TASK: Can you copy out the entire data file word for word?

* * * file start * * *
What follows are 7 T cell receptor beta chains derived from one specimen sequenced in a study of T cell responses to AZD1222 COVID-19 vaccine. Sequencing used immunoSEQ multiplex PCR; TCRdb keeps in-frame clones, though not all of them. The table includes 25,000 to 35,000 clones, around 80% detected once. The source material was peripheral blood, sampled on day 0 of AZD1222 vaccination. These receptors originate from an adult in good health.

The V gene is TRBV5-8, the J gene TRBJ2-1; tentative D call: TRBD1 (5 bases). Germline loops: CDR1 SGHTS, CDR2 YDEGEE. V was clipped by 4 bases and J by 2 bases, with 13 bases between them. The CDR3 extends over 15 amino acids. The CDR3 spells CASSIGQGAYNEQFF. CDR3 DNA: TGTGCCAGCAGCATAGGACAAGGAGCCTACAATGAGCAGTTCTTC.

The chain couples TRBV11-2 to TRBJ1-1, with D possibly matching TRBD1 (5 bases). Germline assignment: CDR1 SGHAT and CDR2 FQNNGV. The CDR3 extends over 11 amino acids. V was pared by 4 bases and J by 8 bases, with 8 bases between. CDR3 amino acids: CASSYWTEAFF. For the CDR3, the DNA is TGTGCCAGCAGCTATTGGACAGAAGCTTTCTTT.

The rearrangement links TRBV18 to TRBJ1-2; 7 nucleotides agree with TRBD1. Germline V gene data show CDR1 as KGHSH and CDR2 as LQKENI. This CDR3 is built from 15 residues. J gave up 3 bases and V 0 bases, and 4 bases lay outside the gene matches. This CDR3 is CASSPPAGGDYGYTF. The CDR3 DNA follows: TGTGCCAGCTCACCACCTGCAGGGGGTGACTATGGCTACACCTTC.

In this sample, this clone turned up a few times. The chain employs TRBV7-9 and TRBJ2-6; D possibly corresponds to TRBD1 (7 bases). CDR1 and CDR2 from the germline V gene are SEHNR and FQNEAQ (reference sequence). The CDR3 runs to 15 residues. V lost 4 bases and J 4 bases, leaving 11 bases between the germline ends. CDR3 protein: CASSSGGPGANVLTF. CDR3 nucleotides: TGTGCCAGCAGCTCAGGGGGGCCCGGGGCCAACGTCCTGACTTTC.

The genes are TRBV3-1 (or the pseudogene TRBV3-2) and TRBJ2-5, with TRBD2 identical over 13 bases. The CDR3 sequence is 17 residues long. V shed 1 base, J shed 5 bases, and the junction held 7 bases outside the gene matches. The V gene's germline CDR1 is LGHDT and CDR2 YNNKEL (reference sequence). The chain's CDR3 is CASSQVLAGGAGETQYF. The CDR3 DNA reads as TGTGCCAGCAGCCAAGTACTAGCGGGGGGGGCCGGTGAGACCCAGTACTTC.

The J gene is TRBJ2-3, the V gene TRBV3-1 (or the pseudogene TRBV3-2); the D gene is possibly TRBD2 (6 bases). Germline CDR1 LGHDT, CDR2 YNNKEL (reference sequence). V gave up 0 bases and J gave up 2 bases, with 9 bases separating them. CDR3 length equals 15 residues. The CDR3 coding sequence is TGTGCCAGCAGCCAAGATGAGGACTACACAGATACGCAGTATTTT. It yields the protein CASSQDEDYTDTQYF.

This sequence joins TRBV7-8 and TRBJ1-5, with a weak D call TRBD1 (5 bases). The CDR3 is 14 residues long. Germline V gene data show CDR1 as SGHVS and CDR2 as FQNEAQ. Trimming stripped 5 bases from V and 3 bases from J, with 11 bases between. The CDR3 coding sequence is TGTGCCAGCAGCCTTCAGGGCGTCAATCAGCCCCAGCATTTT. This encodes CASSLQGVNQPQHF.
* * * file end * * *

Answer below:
What follows are 7 T cell receptor beta chains derived from one specimen sequenced in a study of T cell responses to AZD1222 COVID-19 vaccine. Sequencing used immunoSEQ multiplex PCR; TCRdb keeps in-frame clones, though not all of them. The table includes 25,000 to 35,000 clones, around 80% detected once. The source material was peripheral blood, sampled on day 0 of AZD1222 vaccination. These receptors originate from an adult in good health.

The V gene is TRBV5-8, the J gene TRBJ2-1; tentative D call: TRBD1 (5 bases). Germline loops: CDR1 SGHTS, CDR2 YDEGEE. V was clipped by 4 bases and J by 2 bases, with 13 bases between them. The CDR3 extends over 15 amino acids. The CDR3 spells CASSIGQGAYNEQFF. CDR3 DNA: TGTGCCAGCAGCATAGGACAAGGAGCCTACAATGAGCAGTTCTTC.

The chain couples TRBV11-2 to TRBJ1-1, with D possibly matching TRBD1 (5 bases). Germline assignment: CDR1 SGHAT and CDR2 FQNNGV. The CDR3 extends over 11 amino acids. V was pared by 4 bases and J by 8 bases, with 8 bases between. CDR3 amino acids: CASSYWTEAFF. For the CDR3, the DNA is TGTGCCAGCAGCTATTGGACAGAAGCTTTCTTT.

The rearrangement links TRBV18 to TRBJ1-2; 7 nucleotides agree with TRBD1. Germline V gene data show CDR1 as KGHSH and CDR2 as LQKENI. This CDR3 is built from 15 residues. J gave up 3 bases and V 0 bases, and 4 bases lay outside the gene matches. This CDR3 is CASSPPAGGDYGYTF. The CDR3 DNA follows: TGTGCCAGCTCACCACCTGCAGGGGGTGACTATGGCTACACCTTC.

In this sample, this clone turned up a few times. The chain employs TRBV7-9 and TRBJ2-6; D possibly corresponds to TRBD1 (7 bases). CDR1 and CDR2 from the germline V gene are SEHNR and FQNEAQ (reference sequence). The CDR3 runs to 15 residues. V lost 4 bases and J 4 bases, leaving 11 bases between the germline ends. CDR3 protein: CASSSGGPGANVLTF. CDR3 nucleotides: TGTGCCAGCAGCTCAGGGGGGCCCGGGGCCAACGTCCTGACTTTC.

The genes are TRBV3-1 (or the pseudogene TRBV3-2) and TRBJ2-5, with TRBD2 identical over 13 bases. The CDR3 sequence is 17 residues long. V shed 1 base, J shed 5 bases, and the junction held 7 bases outside the gene matches. The V gene's germline CDR1 is LGHDT and CDR2 YNNKEL (reference sequence). The chain's CDR3 is CASSQVLAGGAGETQYF. The CDR3 DNA reads as TGTGCCAGCAGCCAAGTACTAGCGGGGGGGGCCGGTGAGACCCAGTACTTC.

The J gene is TRBJ2-3, the V gene TRBV3-1 (or the pseudogene TRBV3-2); the D gene is possibly TRBD2 (6 bases). Germline CDR1 LGHDT, CDR2 YNNKEL (reference sequence). V gave up 0 bases and J gave up 2 bases, with 9 bases separating them. CDR3 length equals 15 residues. The CDR3 coding sequence is TGTGCCAGCAGCCAAGATGAGGACTACACAGATACGCAGTATTTT. It yields the protein CASSQDEDYTDTQYF.

This sequence joins TRBV7-8 and TRBJ1-5, with a weak D call TRBD1 (5 bases). The CDR3 is 14 residues long. Germline V gene data show CDR1 as SGHVS and CDR2 as FQNEAQ. Trimming stripped 5 bases from V and 3 bases from J, with 11 bases between. The CDR3 coding sequence is TGTGCCAGCAGCCTTCAGGGCGTCAATCAGCCCCAGCATTTT. This encodes CASSLQGVNQPQHF.